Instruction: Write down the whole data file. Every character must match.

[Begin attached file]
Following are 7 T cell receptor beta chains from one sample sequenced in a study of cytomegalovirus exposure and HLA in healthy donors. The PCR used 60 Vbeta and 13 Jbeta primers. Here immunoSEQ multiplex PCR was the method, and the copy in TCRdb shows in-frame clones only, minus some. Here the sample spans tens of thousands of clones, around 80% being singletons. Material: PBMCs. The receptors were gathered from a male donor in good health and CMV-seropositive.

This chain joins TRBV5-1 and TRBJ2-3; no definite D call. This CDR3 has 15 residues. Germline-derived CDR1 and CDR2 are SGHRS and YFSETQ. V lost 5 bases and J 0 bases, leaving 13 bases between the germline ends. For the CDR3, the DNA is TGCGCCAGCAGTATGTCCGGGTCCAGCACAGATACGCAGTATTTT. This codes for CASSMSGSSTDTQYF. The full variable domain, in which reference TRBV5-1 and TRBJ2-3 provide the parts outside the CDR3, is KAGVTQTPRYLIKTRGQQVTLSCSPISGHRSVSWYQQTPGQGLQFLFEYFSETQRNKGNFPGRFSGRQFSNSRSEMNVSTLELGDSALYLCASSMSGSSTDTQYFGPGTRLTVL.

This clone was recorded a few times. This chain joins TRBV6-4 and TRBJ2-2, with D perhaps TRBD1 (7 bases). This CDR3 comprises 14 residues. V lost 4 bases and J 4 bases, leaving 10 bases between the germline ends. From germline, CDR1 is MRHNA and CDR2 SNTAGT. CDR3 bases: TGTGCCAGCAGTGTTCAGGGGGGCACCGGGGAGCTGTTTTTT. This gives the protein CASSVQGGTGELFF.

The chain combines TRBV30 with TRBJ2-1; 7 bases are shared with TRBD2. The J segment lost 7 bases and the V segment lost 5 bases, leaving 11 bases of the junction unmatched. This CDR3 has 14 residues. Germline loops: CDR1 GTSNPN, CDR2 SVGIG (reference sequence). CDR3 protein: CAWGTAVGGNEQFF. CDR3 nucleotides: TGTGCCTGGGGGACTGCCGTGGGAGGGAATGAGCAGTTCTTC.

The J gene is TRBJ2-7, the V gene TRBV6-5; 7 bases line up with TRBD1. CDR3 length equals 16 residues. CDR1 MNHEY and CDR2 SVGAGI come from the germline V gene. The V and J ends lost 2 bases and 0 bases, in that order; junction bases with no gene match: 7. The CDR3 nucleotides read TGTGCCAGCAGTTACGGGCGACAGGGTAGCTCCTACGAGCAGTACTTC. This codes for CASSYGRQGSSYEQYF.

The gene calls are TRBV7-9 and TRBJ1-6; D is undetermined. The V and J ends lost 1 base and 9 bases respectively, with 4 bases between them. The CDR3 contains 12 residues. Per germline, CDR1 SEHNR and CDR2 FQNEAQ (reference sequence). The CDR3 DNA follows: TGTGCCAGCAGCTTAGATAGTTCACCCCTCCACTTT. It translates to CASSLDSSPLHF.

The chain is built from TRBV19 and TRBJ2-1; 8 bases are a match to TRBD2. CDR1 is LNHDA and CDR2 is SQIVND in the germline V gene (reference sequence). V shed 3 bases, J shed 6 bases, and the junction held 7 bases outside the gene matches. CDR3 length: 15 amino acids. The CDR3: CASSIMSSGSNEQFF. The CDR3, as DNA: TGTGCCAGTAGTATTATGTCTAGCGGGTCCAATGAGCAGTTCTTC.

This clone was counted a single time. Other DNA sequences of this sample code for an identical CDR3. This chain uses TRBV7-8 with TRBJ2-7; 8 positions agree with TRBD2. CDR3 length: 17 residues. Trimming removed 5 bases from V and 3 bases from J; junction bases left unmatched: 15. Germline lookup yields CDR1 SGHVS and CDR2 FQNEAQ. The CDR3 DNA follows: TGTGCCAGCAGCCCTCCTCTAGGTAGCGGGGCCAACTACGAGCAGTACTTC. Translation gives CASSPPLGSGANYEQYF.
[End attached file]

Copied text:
Following are 7 T cell receptor beta chains from one sample sequenced in a study of cytomegalovirus exposure and HLA in healthy donors. The PCR used 60 Vbeta and 13 Jbeta primers. Here immunoSEQ multiplex PCR was the method, and the copy in TCRdb shows in-frame clones only, minus some. Here the sample spans tens of thousands of clones, around 80% being singletons. Material: PBMCs. The receptors were gathered from a male donor in good health and CMV-seropositive.

This chain joins TRBV5-1 and TRBJ2-3; no definite D call. This CDR3 has 15 residues. Germline-derived CDR1 and CDR2 are SGHRS and YFSETQ. V lost 5 bases and J 0 bases, leaving 13 bases between the germline ends. For the CDR3, the DNA is TGCGCCAGCAGTATGTCCGGGTCCAGCACAGATACGCAGTATTTT. This codes for CASSMSGSSTDTQYF. The full variable domain, in which reference TRBV5-1 and TRBJ2-3 provide the parts outside the CDR3, is KAGVTQTPRYLIKTRGQQVTLSCSPISGHRSVSWYQQTPGQGLQFLFEYFSETQRNKGNFPGRFSGRQFSNSRSEMNVSTLELGDSALYLCASSMSGSSTDTQYFGPGTRLTVL.

This clone was recorded a few times. This chain joins TRBV6-4 and TRBJ2-2, with D perhaps TRBD1 (7 bases). This CDR3 comprises 14 residues. V lost 4 bases and J 4 bases, leaving 10 bases between the germline ends. From germline, CDR1 is MRHNA and CDR2 SNTAGT. CDR3 bases: TGTGCCAGCAGTGTTCAGGGGGGCACCGGGGAGCTGTTTTTT. This gives the protein CASSVQGGTGELFF.

The chain combines TRBV30 with TRBJ2-1; 7 bases are shared with TRBD2. The J segment lost 7 bases and the V segment lost 5 bases, leaving 11 bases of the junction unmatched. This CDR3 has 14 residues. Germline loops: CDR1 GTSNPN, CDR2 SVGIG (reference sequence). CDR3 protein: CAWGTAVGGNEQFF. CDR3 nucleotides: TGTGCCTGGGGGACTGCCGTGGGAGGGAATGAGCAGTTCTTC.

The J gene is TRBJ2-7, the V gene TRBV6-5; 7 bases line up with TRBD1. CDR3 length equals 16 residues. CDR1 MNHEY and CDR2 SVGAGI come from the germline V gene. The V and J ends lost 2 bases and 0 bases, in that order; junction bases with no gene match: 7. The CDR3 nucleotides read TGTGCCAGCAGTTACGGGCGACAGGGTAGCTCCTACGAGCAGTACTTC. This codes for CASSYGRQGSSYEQYF.

The gene calls are TRBV7-9 and TRBJ1-6; D is undetermined. The V and J ends lost 1 base and 9 bases respectively, with 4 bases between them. The CDR3 contains 12 residues. Per germline, CDR1 SEHNR and CDR2 FQNEAQ (reference sequence). The CDR3 DNA follows: TGTGCCAGCAGCTTAGATAGTTCACCCCTCCACTTT. It translates to CASSLDSSPLHF.

The chain is built from TRBV19 and TRBJ2-1; 8 bases are a match to TRBD2. CDR1 is LNHDA and CDR2 is SQIVND in the germline V gene (reference sequence). V shed 3 bases, J shed 6 bases, and the junction held 7 bases outside the gene matches. CDR3 length: 15 amino acids. The CDR3: CASSIMSSGSNEQFF. The CDR3, as DNA: TGTGCCAGTAGTATTATGTCTAGCGGGTCCAATGAGCAGTTCTTC.

This clone was counted a single time. Other DNA sequences of this sample code for an identical CDR3. This chain uses TRBV7-8 with TRBJ2-7; 8 positions agree with TRBD2. CDR3 length: 17 residues. Trimming removed 5 bases from V and 3 bases from J; junction bases left unmatched: 15. Germline lookup yields CDR1 SGHVS and CDR2 FQNEAQ. The CDR3 DNA follows: TGTGCCAGCAGCCCTCCTCTAGGTAGCGGGGCCAACTACGAGCAGTACTTC. Translation gives CASSPPLGSGANYEQYF.